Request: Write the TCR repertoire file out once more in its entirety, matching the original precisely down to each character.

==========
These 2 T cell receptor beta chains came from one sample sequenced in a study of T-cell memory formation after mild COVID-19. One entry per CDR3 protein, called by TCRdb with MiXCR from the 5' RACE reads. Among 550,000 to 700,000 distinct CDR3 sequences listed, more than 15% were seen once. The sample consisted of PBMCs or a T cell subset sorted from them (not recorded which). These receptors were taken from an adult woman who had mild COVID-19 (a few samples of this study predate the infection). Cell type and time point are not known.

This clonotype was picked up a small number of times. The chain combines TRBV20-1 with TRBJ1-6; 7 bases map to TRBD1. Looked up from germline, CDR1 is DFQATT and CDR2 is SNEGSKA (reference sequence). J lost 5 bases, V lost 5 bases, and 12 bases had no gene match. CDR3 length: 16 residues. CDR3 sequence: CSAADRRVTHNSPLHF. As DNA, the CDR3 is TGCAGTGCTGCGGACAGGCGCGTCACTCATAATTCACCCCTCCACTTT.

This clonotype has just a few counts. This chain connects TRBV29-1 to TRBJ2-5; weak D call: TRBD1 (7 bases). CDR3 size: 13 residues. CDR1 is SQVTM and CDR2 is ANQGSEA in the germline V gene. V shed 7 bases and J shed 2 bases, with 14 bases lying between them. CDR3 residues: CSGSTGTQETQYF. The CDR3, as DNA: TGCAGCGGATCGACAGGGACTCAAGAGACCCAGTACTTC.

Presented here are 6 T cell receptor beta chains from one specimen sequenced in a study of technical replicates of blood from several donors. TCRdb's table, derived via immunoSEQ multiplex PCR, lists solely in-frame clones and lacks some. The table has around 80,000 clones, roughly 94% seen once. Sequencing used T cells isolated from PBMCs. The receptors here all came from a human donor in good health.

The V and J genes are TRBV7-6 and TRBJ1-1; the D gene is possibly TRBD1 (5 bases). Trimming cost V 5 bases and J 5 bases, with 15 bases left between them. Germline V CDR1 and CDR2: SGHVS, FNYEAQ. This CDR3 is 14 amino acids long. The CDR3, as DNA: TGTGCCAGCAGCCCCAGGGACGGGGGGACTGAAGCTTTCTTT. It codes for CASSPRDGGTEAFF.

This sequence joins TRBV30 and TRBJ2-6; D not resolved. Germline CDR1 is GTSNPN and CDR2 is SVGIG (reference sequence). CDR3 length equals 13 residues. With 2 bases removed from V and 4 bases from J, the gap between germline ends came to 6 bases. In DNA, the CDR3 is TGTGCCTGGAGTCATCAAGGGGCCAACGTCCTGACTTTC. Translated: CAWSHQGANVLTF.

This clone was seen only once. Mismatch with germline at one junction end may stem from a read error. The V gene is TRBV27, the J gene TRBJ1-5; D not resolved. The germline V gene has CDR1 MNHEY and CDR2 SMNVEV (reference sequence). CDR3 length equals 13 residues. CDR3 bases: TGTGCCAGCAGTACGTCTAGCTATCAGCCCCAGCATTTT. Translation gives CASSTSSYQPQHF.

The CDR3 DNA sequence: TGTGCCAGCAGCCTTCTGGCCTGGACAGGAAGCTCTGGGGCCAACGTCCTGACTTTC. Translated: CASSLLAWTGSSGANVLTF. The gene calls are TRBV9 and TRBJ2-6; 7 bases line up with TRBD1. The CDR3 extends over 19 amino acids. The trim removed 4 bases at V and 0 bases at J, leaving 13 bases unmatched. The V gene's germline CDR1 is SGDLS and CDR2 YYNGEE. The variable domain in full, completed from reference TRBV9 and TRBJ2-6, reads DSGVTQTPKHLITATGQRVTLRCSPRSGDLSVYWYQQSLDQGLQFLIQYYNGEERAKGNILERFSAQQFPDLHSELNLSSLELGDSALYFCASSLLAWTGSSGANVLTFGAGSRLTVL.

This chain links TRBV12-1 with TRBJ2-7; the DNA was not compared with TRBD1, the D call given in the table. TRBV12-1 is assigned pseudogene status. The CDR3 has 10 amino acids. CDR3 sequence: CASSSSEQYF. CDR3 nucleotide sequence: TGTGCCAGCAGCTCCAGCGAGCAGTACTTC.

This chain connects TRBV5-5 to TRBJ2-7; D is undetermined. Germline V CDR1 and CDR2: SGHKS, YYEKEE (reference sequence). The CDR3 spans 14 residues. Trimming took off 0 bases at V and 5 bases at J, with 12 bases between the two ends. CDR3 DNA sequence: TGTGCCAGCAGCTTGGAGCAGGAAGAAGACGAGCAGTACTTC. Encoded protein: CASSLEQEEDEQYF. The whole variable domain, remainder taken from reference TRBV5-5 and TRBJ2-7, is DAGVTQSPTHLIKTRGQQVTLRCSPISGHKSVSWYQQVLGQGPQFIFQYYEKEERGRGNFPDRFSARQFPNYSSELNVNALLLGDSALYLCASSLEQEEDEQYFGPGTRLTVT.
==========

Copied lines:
These 2 T cell receptor beta chains came from one sample sequenced in a study of T-cell memory formation after mild COVID-19. One entry per CDR3 protein, called by TCRdb with MiXCR from the 5' RACE reads. Among 550,000 to 700,000 distinct CDR3 sequences listed, more than 15% were seen once. The sample consisted of PBMCs or a T cell subset sorted from them (not recorded which). These receptors were taken from an adult woman who had mild COVID-19 (a few samples of this study predate the infection). Cell type and time point are not known.

This clonotype was picked up a small number of times. The chain combines TRBV20-1 with TRBJ1-6; 7 bases map to TRBD1. Looked up from germline, CDR1 is DFQATT and CDR2 is SNEGSKA (reference sequence). J lost 5 bases, V lost 5 bases, and 12 bases had no gene match. CDR3 length: 16 residues. CDR3 sequence: CSAADRRVTHNSPLHF. As DNA, the CDR3 is TGCAGTGCTGCGGACAGGCGCGTCACTCATAATTCACCCCTCCACTTT.

This clonotype has just a few counts. This chain connects TRBV29-1 to TRBJ2-5; weak D call: TRBD1 (7 bases). CDR3 size: 13 residues. CDR1 is SQVTM and CDR2 is ANQGSEA in the germline V gene. V shed 7 bases and J shed 2 bases, with 14 bases lying between them. CDR3 residues: CSGSTGTQETQYF. The CDR3, as DNA: TGCAGCGGATCGACAGGGACTCAAGAGACCCAGTACTTC.

Presented here are 6 T cell receptor beta chains from one specimen sequenced in a study of technical replicates of blood from several donors. TCRdb's table, derived via immunoSEQ multiplex PCR, lists solely in-frame clones and lacks some. The table has around 80,000 clones, roughly 94% seen once. Sequencing used T cells isolated from PBMCs. The receptors here all came from a human donor in good health.

The V and J genes are TRBV7-6 and TRBJ1-1; the D gene is possibly TRBD1 (5 bases). Trimming cost V 5 bases and J 5 bases, with 15 bases left between them. Germline V CDR1 and CDR2: SGHVS, FNYEAQ. This CDR3 is 14 amino acids long. The CDR3, as DNA: TGTGCCAGCAGCCCCAGGGACGGGGGGACTGAAGCTTTCTTT. It codes for CASSPRDGGTEAFF.

This sequence joins TRBV30 and TRBJ2-6; D not resolved. Germline CDR1 is GTSNPN and CDR2 is SVGIG (reference sequence). CDR3 length equals 13 residues. With 2 bases removed from V and 4 bases from J, the gap between germline ends came to 6 bases. In DNA, the CDR3 is TGTGCCTGGAGTCATCAAGGGGCCAACGTCCTGACTTTC. Translated: CAWSHQGANVLTF.

This clone was seen only once. Mismatch with germline at one junction end may stem from a read error. The V gene is TRBV27, the J gene TRBJ1-5; D not resolved. The germline V gene has CDR1 MNHEY and CDR2 SMNVEV (reference sequence). CDR3 length equals 13 residues. CDR3 bases: TGTGCCAGCAGTACGTCTAGCTATCAGCCCCAGCATTTT. Translation gives CASSTSSYQPQHF.

The CDR3 DNA sequence: TGTGCCAGCAGCCTTCTGGCCTGGACAGGAAGCTCTGGGGCCAACGTCCTGACTTTC. Translated: CASSLLAWTGSSGANVLTF. The gene calls are TRBV9 and TRBJ2-6; 7 bases line up with TRBD1. The CDR3 extends over 19 amino acids. The trim removed 4 bases at V and 0 bases at J, leaving 13 bases unmatched. The V gene's germline CDR1 is SGDLS and CDR2 YYNGEE. The variable domain in full, completed from reference TRBV9 and TRBJ2-6, reads DSGVTQTPKHLITATGQRVTLRCSPRSGDLSVYWYQQSLDQGLQFLIQYYNGEERAKGNILERFSAQQFPDLHSELNLSSLELGDSALYFCASSLLAWTGSSGANVLTFGAGSRLTVL.

This chain links TRBV12-1 with TRBJ2-7; the DNA was not compared with TRBD1, the D call given in the table. TRBV12-1 is assigned pseudogene status. The CDR3 has 10 amino acids. CDR3 sequence: CASSSSEQYF. CDR3 nucleotide sequence: TGTGCCAGCAGCTCCAGCGAGCAGTACTTC.

This chain connects TRBV5-5 to TRBJ2-7; D is undetermined. Germline V CDR1 and CDR2: SGHKS, YYEKEE (reference sequence). The CDR3 spans 14 residues. Trimming took off 0 bases at V and 5 bases at J, with 12 bases between the two ends. CDR3 DNA sequence: TGTGCCAGCAGCTTGGAGCAGGAAGAAGACGAGCAGTACTTC. Encoded protein: CASSLEQEEDEQYF. The whole variable domain, remainder taken from reference TRBV5-5 and TRBJ2-7, is DAGVTQSPTHLIKTRGQQVTLRCSPISGHKSVSWYQQVLGQGPQFIFQYYEKEERGRGNFPDRFSARQFPNYSSELNVNALLLGDSALYLCASSLEQEEDEQYFGPGTRLTVT.